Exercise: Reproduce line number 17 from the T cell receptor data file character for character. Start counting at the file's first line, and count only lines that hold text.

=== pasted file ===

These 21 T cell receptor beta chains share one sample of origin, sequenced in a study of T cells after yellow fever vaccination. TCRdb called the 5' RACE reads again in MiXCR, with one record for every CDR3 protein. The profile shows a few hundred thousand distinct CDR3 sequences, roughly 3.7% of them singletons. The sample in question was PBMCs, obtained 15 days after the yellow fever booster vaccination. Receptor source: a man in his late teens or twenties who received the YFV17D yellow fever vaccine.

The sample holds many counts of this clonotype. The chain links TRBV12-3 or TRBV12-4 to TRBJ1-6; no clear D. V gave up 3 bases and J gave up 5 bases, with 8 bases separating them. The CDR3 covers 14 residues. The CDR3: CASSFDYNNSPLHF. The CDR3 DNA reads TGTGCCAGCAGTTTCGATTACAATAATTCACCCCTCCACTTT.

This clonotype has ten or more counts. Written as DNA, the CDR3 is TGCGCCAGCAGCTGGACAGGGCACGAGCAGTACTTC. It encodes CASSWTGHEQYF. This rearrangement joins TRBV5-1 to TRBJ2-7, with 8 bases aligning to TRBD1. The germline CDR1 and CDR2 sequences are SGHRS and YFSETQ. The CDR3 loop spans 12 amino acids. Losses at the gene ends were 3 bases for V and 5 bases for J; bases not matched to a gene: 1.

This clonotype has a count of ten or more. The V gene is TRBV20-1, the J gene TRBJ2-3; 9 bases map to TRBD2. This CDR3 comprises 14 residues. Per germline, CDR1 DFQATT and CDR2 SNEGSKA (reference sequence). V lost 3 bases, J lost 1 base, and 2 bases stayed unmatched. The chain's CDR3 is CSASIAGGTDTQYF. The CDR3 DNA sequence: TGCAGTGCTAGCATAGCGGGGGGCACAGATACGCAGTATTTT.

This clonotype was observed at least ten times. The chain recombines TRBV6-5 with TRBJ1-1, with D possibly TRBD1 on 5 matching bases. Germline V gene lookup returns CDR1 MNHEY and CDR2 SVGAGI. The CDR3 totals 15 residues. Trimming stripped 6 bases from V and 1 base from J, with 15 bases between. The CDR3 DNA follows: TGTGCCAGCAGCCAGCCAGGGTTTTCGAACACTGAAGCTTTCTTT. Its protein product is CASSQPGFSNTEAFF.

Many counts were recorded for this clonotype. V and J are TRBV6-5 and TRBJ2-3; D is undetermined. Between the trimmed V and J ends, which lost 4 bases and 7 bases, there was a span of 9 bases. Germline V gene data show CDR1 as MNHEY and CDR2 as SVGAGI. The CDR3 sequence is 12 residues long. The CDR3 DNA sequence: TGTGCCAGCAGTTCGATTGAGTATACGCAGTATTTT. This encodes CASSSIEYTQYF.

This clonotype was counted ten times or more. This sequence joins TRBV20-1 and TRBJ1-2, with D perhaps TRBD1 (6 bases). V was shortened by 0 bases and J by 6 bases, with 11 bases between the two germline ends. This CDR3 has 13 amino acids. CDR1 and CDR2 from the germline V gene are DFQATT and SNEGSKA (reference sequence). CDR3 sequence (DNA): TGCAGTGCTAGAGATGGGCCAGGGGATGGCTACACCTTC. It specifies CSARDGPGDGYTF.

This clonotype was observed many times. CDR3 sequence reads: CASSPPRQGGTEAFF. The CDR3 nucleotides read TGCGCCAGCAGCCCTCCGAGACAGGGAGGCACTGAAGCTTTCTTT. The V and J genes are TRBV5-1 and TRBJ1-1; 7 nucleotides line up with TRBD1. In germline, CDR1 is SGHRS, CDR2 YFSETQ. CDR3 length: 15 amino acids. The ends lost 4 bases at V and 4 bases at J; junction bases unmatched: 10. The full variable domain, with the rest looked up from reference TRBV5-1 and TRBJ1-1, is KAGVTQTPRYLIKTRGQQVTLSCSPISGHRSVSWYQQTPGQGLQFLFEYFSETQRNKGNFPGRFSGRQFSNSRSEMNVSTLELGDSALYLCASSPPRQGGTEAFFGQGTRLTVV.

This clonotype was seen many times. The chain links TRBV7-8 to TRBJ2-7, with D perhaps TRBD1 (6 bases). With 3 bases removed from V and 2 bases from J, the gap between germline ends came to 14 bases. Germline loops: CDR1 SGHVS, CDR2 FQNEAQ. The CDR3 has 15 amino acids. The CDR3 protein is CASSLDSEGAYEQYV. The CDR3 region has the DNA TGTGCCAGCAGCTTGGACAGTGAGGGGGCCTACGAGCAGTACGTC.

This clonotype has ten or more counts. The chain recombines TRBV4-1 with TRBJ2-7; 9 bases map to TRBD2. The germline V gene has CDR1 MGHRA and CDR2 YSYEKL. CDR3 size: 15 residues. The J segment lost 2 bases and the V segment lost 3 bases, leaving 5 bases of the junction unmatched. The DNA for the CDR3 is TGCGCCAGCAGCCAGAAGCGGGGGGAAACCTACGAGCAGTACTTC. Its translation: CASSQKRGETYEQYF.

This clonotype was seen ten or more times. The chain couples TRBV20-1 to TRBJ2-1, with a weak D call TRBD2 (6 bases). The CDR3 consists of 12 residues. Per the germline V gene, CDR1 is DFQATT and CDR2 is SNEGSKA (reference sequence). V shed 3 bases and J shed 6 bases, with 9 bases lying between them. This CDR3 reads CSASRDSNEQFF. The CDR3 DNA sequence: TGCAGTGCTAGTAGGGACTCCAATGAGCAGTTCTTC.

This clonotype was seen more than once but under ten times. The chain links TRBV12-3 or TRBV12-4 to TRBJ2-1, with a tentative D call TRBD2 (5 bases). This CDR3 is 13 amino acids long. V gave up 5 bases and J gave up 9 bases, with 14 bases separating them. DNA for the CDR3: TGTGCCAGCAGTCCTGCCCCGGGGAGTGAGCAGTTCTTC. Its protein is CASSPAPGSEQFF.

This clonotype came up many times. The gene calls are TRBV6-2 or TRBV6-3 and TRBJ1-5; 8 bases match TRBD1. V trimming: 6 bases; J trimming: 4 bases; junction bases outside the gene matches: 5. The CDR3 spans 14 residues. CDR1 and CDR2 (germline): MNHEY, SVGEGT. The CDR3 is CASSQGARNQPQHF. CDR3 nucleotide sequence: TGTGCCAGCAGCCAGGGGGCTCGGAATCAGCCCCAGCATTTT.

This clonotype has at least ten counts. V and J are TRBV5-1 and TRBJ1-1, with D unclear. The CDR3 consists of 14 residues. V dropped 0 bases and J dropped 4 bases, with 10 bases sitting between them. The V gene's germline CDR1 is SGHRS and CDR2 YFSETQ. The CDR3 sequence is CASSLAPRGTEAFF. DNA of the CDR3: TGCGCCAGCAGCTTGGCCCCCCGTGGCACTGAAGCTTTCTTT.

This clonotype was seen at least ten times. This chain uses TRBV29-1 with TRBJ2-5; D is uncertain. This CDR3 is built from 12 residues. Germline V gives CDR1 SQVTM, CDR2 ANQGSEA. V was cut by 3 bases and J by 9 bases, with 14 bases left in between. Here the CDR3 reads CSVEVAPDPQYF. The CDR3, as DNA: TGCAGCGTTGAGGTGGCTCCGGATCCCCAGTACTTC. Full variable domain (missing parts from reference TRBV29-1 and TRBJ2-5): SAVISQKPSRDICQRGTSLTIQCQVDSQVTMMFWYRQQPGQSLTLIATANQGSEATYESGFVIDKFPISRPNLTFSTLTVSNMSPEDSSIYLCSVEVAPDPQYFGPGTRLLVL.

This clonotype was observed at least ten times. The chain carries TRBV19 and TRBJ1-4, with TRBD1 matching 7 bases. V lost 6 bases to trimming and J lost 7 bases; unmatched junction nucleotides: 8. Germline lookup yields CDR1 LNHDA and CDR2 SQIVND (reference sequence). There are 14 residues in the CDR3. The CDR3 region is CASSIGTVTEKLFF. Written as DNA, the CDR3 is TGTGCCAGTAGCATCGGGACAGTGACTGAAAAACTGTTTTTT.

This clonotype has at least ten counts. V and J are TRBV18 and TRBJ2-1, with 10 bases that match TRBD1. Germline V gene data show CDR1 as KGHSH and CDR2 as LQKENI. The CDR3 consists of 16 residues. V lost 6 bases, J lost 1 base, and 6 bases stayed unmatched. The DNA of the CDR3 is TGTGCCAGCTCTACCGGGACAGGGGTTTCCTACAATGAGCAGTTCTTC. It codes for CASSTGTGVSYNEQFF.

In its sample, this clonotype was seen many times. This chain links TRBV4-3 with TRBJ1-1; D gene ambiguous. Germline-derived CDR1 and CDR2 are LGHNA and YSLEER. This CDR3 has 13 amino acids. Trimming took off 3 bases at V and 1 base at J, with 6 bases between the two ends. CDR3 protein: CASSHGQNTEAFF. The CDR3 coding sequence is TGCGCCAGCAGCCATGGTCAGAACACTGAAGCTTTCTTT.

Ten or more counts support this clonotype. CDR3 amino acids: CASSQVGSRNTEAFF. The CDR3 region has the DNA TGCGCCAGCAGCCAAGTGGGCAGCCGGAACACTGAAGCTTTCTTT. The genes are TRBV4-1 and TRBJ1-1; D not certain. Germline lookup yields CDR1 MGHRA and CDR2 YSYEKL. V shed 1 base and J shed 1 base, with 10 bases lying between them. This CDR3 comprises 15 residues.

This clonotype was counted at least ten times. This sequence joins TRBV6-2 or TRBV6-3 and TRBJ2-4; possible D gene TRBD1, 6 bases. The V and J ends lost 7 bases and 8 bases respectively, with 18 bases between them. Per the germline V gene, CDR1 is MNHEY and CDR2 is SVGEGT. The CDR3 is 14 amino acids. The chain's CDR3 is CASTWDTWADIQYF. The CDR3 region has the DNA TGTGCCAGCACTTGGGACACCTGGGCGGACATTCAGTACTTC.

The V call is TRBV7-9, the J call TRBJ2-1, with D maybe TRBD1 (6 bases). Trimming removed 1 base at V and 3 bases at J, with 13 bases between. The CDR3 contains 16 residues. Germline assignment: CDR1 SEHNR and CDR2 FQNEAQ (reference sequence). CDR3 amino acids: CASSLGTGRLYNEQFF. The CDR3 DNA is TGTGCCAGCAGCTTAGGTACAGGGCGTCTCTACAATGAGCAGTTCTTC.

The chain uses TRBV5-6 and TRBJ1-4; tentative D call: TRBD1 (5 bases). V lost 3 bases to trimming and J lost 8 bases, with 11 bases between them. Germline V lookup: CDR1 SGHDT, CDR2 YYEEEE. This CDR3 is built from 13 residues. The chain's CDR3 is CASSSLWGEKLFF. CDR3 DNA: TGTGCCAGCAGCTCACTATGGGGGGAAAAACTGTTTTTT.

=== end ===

This clonotype has at least ten counts. V and J are TRBV18 and TRBJ2-1, with 10 bases that match TRBD1. Germline V gene data show CDR1 as KGHSH and CDR2 as LQKENI. The CDR3 consists of 16 residues. V lost 6 bases, J lost 1 base, and 6 bases stayed unmatched. The DNA of the CDR3 is TGTGCCAGCTCTACCGGGACAGGGGTTTCCTACAATGAGCAGTTCTTC. It codes for CASSTGTGVSYNEQFF.